Making car seats for children mandatory is part of Abu Dhabi’s strategy to help reduce road traffic injuries and mortality rates. Image Credit: Supplied

Abu Dhabi: The Ministry of Interior is in the process of making it mandatory for parents to have separate car seats for children, highlighting the importance of road safety.

According to the Health Authority Abu Dhabi (HAAD), road traffic injuries are the leading cause of death among children in the UAE, affecting up to 63 per cent of children between the ages of 0 to 14, which is higher than the global percentage of 22.3 per cent.

Strategy

"The ministry is currently discussing black points and fine details related to car seats for children under a particular age. Making car seats for children mandatory is part of our 2010 strategy plan to help reduce road traffic injuries and mortality rates — similar to most of the developed world and according to international standards," Brigadier Gaith Hassan Al Za'abi, Director General for Traffic Coordination, told Gulf News.

After the success of the first phase of the campaign "Drive Safe, Save Lives" which focused on the dangers of speed and the importance of seat belts, the HAAD has decided to launch another campaign, with the focus on protecting children from accidents, whether inside the car or while crossing the street.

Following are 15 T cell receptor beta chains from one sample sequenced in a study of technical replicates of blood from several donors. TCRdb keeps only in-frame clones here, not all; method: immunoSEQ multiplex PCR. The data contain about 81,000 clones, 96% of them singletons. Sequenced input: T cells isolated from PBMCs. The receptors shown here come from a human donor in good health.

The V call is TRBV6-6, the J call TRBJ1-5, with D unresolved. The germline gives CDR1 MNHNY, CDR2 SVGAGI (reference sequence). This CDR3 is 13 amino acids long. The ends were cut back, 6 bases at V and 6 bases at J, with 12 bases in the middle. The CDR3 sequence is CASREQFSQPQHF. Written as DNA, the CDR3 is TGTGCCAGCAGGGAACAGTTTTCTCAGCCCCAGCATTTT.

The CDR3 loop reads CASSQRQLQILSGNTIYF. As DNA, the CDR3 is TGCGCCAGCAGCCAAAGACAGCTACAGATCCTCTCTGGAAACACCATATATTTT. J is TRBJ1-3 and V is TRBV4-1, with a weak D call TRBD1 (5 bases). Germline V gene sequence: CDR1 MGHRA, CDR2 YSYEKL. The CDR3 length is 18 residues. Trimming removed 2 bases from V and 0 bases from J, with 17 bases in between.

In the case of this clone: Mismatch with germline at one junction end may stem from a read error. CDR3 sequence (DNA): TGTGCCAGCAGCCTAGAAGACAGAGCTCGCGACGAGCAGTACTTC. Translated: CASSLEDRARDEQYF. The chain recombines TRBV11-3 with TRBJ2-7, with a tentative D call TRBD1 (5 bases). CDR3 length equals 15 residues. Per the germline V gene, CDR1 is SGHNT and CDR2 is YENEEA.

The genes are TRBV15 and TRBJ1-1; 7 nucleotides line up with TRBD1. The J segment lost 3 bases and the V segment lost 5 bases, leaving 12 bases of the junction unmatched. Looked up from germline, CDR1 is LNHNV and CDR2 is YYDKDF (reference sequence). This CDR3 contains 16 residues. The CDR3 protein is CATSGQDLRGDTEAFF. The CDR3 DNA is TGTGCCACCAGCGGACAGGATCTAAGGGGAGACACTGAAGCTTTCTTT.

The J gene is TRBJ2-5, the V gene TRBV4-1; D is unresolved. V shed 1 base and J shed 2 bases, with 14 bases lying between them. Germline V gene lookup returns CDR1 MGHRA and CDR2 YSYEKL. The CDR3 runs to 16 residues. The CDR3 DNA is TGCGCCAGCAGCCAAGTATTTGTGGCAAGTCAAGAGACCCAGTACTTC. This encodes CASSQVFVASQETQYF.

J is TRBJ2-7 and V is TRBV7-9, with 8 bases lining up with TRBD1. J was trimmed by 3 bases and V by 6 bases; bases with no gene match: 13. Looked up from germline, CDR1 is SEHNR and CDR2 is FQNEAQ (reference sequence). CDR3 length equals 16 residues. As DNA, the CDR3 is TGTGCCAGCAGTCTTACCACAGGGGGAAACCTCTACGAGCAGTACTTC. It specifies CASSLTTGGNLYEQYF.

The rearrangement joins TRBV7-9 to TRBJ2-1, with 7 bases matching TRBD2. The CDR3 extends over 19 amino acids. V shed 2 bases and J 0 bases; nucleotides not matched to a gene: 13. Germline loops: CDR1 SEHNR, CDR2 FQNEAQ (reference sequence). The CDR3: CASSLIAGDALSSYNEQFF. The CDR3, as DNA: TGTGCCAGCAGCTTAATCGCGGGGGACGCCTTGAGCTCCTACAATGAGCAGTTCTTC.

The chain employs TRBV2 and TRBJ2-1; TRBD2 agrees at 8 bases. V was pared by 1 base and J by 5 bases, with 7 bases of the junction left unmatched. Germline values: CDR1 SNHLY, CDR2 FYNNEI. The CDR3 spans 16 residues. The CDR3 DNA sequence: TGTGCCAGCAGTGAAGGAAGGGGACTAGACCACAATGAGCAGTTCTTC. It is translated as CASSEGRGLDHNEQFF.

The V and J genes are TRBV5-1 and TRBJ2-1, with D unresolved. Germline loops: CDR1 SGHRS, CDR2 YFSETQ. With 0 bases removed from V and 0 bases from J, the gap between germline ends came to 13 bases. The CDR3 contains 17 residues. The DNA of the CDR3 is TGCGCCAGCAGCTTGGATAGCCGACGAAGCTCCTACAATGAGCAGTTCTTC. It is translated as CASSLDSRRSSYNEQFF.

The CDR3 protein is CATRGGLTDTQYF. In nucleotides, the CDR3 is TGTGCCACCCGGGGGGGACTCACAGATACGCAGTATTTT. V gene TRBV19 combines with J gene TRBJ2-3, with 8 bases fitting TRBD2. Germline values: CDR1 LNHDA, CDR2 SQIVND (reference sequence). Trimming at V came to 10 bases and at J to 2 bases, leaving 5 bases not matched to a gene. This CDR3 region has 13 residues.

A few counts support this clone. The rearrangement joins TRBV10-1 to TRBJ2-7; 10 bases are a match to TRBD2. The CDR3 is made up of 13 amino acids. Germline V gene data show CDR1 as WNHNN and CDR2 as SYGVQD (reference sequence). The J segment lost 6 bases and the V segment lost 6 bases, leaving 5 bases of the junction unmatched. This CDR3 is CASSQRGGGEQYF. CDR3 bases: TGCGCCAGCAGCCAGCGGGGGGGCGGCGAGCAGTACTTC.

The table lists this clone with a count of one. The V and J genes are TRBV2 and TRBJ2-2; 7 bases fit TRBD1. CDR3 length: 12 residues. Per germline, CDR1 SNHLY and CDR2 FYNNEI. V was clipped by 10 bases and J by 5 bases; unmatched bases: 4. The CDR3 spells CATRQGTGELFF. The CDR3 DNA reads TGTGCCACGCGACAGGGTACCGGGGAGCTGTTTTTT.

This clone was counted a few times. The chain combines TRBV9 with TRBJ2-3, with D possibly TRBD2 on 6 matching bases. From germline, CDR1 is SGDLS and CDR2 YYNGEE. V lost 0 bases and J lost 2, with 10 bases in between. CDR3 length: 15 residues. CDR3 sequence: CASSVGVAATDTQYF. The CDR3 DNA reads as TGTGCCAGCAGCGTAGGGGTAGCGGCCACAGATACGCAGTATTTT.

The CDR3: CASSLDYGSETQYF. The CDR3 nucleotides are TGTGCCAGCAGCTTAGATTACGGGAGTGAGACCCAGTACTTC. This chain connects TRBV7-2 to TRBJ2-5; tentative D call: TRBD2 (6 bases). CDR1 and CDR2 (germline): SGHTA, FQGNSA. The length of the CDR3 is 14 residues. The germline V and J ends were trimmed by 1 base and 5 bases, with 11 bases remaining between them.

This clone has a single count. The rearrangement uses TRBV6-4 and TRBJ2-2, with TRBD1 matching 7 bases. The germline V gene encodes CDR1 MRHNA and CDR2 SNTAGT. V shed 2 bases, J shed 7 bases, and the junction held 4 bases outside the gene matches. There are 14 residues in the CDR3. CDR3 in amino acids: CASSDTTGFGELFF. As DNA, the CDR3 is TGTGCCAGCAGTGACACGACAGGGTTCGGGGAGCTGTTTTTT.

HAAD statistics show that 98 per cent of child passengers are not properly strapped in the UAE; 28 per cent of children sit in the front seats despite this being prohibited by the interior ministry, and 96 per cent of children are not seated well.

The Corniche Hospital is the only hospital in the UAE that provides parents with car seats for newborns.

Seating arrangement

  • Children under 12 years should be placed in the back, middle seat of the car
  • It is important to choose the correct car seat for your child based on their weight and height
  • Infants should be in a rear-facing infant only seat or convertible seat until they're about 1 year or 13 kilos
  • Toddlers can use a forward facing car seat until they are about 18 kilos or their ears have reached the top of the car seat
  • Children over 18 kilos should be placed into a belt positioning booster seat
  • Parents can ask the car seat retailer about the best car seat for their child. Or they can visit the New Born Safety Centre at Corniche Hospital which has a range of car seat samples to show parents who have children of all ages.

Source: Corniche Hospital

How to do it

The education session for parents consists of information about general child safety, the importance of using a car seat and the consequences of not using one. Parents are shown how to position a newborn in the seat. They are also shown how to install the car seat. Parents are then asked to demonstrate to the lecturer that they fully understand and know how to install the seats themselves.

Have your say
Have you come across similar situations while driving? Do you think this mandate will help reduce the number of road-related child deaths? Tell us.